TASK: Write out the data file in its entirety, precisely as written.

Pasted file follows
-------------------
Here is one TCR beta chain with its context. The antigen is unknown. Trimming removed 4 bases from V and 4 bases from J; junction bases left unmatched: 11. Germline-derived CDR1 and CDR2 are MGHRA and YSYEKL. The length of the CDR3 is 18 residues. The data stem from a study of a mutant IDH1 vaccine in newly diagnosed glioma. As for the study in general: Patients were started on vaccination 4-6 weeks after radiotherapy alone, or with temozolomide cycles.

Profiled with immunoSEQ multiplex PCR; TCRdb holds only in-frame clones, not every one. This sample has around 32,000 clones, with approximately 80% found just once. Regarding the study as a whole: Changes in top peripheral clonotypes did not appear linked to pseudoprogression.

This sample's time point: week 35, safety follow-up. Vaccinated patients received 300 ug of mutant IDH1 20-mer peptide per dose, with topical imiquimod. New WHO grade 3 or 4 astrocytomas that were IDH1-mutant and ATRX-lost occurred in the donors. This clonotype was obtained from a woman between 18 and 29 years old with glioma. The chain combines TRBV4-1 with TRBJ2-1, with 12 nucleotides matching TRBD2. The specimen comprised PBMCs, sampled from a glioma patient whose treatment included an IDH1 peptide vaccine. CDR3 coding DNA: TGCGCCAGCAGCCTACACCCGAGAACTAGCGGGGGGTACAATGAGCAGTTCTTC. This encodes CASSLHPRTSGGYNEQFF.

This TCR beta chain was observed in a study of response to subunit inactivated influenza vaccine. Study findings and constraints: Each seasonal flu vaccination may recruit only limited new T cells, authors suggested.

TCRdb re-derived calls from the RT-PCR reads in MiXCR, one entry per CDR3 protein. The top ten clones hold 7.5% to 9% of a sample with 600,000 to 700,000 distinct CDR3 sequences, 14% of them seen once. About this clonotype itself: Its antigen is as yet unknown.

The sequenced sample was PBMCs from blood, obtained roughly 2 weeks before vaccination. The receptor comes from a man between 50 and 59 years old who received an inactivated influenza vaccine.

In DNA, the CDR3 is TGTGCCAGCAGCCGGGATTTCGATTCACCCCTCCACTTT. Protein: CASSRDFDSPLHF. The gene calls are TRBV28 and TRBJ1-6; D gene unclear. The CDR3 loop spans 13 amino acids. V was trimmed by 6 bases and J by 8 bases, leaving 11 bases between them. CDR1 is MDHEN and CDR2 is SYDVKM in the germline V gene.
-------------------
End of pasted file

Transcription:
Here is one TCR beta chain with its context. The antigen is unknown. Trimming removed 4 bases from V and 4 bases from J; junction bases left unmatched: 11. Germline-derived CDR1 and CDR2 are MGHRA and YSYEKL. The length of the CDR3 is 18 residues. The data stem from a study of a mutant IDH1 vaccine in newly diagnosed glioma. As for the study in general: Patients were started on vaccination 4-6 weeks after radiotherapy alone, or with temozolomide cycles.

Profiled with immunoSEQ multiplex PCR; TCRdb holds only in-frame clones, not every one. This sample has around 32,000 clones, with approximately 80% found just once. Regarding the study as a whole: Changes in top peripheral clonotypes did not appear linked to pseudoprogression.

This sample's time point: week 35, safety follow-up. Vaccinated patients received 300 ug of mutant IDH1 20-mer peptide per dose, with topical imiquimod. New WHO grade 3 or 4 astrocytomas that were IDH1-mutant and ATRX-lost occurred in the donors. This clonotype was obtained from a woman between 18 and 29 years old with glioma. The chain combines TRBV4-1 with TRBJ2-1, with 12 nucleotides matching TRBD2. The specimen comprised PBMCs, sampled from a glioma patient whose treatment included an IDH1 peptide vaccine. CDR3 coding DNA: TGCGCCAGCAGCCTACACCCGAGAACTAGCGGGGGGTACAATGAGCAGTTCTTC. This encodes CASSLHPRTSGGYNEQFF.

This TCR beta chain was observed in a study of response to subunit inactivated influenza vaccine. Study findings and constraints: Each seasonal flu vaccination may recruit only limited new T cells, authors suggested.

TCRdb re-derived calls from the RT-PCR reads in MiXCR, one entry per CDR3 protein. The top ten clones hold 7.5% to 9% of a sample with 600,000 to 700,000 distinct CDR3 sequences, 14% of them seen once. About this clonotype itself: Its antigen is as yet unknown.

The sequenced sample was PBMCs from blood, obtained roughly 2 weeks before vaccination. The receptor comes from a man between 50 and 59 years old who received an inactivated influenza vaccine.

In DNA, the CDR3 is TGTGCCAGCAGCCGGGATTTCGATTCACCCCTCCACTTT. Protein: CASSRDFDSPLHF. The gene calls are TRBV28 and TRBJ1-6; D gene unclear. The CDR3 loop spans 13 amino acids. V was trimmed by 6 bases and J by 8 bases, leaving 11 bases between them. CDR1 is MDHEN and CDR2 is SYDVKM in the germline V gene.